Copper Age Comics

Copper Age comics are those published between 1984 and 1991, and on the timeline of comic book history, are bracketed between Bronze Age comics (published before 1984) and Modern Age Comics (published after 1991). Within the industry, the beginning of Copper Age comics was marked by a large group of high-profile artists moving away from Marvel and into privately-owned companies.

Most copper aged comics also offer more refined art, coloring, and shading, as art production and printing techniques became cheaper and more widely available, and in many cases comics were printed on higher-quality paper or multiple editions offered in larger formats and books. In subsequent Modern Age Comics, the increasing ability to digitize art from creation would continue to improve and reduce costs for art, production, and printing.

What Trends Were Popular In Copper Age Comics?

In the copper age, there were very many different trends and plot mechanics which became iconic and indicative of the time:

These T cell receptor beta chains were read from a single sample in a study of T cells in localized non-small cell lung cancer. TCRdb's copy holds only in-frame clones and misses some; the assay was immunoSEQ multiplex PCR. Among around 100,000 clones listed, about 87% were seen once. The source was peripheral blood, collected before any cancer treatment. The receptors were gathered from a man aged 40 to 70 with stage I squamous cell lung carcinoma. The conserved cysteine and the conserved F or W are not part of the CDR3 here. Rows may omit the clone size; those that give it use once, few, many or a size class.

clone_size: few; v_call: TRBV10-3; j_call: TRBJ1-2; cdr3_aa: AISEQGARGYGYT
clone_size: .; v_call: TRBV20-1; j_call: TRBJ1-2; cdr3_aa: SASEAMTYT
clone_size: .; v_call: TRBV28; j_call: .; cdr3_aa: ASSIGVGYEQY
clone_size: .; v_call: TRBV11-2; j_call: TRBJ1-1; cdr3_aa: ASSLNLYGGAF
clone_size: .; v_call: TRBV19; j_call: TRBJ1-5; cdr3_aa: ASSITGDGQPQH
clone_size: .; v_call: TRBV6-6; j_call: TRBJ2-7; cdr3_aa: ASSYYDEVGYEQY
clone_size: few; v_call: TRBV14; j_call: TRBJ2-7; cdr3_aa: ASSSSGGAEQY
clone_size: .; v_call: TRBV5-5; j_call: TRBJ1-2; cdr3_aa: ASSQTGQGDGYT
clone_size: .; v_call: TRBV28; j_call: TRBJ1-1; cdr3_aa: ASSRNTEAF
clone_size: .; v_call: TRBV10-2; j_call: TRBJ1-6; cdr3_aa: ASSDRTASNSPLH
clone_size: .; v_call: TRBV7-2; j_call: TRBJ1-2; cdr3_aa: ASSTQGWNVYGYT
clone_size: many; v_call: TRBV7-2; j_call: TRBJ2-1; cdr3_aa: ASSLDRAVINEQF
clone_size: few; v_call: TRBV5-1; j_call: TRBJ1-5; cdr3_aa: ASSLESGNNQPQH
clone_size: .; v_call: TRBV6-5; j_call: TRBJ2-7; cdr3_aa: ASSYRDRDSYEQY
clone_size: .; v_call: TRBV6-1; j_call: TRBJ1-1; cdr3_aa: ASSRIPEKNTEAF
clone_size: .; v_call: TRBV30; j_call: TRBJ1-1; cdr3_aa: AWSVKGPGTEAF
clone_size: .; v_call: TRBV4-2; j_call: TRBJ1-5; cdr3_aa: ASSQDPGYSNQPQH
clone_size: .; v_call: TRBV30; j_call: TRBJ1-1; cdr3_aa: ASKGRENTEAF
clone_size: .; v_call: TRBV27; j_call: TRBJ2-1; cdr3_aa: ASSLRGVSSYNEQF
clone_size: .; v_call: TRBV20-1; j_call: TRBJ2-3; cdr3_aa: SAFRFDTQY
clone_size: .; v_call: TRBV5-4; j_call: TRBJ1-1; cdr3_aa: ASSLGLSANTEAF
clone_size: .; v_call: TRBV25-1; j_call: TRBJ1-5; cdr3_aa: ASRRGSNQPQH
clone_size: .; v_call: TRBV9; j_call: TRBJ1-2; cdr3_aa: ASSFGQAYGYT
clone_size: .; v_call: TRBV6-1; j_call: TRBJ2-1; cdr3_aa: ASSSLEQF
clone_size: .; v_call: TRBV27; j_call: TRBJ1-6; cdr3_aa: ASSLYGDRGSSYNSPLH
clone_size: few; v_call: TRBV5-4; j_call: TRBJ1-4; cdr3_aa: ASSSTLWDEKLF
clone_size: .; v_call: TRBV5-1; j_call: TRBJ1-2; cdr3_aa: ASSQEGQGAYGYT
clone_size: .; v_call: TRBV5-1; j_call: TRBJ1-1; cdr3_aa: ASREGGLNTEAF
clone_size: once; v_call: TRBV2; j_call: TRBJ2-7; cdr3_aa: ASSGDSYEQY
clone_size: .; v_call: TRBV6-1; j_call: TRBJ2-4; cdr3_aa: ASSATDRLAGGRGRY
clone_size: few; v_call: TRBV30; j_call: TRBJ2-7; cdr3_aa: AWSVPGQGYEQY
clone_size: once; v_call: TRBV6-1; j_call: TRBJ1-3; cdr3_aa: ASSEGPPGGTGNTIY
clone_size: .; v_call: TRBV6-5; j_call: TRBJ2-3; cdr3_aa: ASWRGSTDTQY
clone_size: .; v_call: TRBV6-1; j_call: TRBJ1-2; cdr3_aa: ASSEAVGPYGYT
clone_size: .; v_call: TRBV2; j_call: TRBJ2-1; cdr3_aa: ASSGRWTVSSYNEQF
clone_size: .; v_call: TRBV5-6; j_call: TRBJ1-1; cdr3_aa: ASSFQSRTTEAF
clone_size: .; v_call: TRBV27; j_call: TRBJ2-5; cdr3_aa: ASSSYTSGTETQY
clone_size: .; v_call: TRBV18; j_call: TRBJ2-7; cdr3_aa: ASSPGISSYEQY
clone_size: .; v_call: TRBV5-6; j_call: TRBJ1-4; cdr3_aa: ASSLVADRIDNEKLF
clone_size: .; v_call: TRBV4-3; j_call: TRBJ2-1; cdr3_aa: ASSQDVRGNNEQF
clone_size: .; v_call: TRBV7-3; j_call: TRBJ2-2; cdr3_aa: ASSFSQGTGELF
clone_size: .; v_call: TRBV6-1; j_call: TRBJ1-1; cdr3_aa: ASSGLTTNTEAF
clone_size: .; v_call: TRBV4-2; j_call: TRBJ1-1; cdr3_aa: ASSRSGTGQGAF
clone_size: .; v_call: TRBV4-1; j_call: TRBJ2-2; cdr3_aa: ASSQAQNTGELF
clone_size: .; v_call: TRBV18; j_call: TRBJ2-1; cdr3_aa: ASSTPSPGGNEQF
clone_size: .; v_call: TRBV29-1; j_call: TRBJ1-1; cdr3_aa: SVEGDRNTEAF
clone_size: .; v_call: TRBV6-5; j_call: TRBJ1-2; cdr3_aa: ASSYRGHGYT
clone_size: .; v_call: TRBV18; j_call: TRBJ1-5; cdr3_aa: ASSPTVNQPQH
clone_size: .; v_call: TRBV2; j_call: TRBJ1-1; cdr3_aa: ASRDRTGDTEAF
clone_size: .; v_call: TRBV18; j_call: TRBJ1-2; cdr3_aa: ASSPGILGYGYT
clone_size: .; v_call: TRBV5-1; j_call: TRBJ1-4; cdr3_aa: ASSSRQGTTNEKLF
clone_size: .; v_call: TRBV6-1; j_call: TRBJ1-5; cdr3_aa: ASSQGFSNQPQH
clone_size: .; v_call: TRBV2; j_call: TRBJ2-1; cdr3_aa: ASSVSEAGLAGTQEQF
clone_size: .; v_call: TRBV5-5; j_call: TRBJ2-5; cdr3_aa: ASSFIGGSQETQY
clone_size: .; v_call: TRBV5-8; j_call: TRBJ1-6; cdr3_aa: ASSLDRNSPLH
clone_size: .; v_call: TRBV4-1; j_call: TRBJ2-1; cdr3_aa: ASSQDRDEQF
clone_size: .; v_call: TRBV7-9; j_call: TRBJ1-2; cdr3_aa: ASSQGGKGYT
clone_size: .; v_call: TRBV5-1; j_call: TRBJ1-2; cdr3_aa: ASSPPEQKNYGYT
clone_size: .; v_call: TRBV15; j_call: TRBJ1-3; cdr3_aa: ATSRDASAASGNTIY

• Crossover comics, in which the heroes of one comic title meet, battle, assist, or otherwise encounter the protagonists of another comic title
  • Independent comic publishers, such as Dark Horse, NOW Comics, and Core Magazine
  • Anti-hero main characters, which saw significant tone changes in Batman titles, Deadpool, and Spawn
  • Movies based on comic titles, such as Superman, Batman, the Swamp Thing, Flash Gordon, Condorman, The Incredible Hulk, the Punisher, and Howard the Duck

Which Major Titles Were Released In The Copper Age?

Several titles which would become major hits were all released in the Copper Age of comics. Many of these received subsequent films, film options, or revamped titles in the Modern Age of comics. A few of these include:

  • Watchmen
  • Dark Knight
  • Deadpool
  • Gambit
  • Cable

What Do Copper Age Comic Collectors Look For?

The Copper Age of comics is also known as the period when comic collecting began to become its own industry, as individuals who'd been teens at the beginning of comic distribution (in the 60s) became adults and nostalgic for the entertainments of their childhood. But like with comics from other ages, many of the key items which denote value or desirability apply across age. In general, collectors of Copper Age comic books look for:

  • Key crossover issues, especially firsts of famous titles 
  • Early Limited Wolverine issues, especially the first issues of the Wolverine collection
  • Issues with the first appearance of later popularized characters, such as Deadpool or Symbiote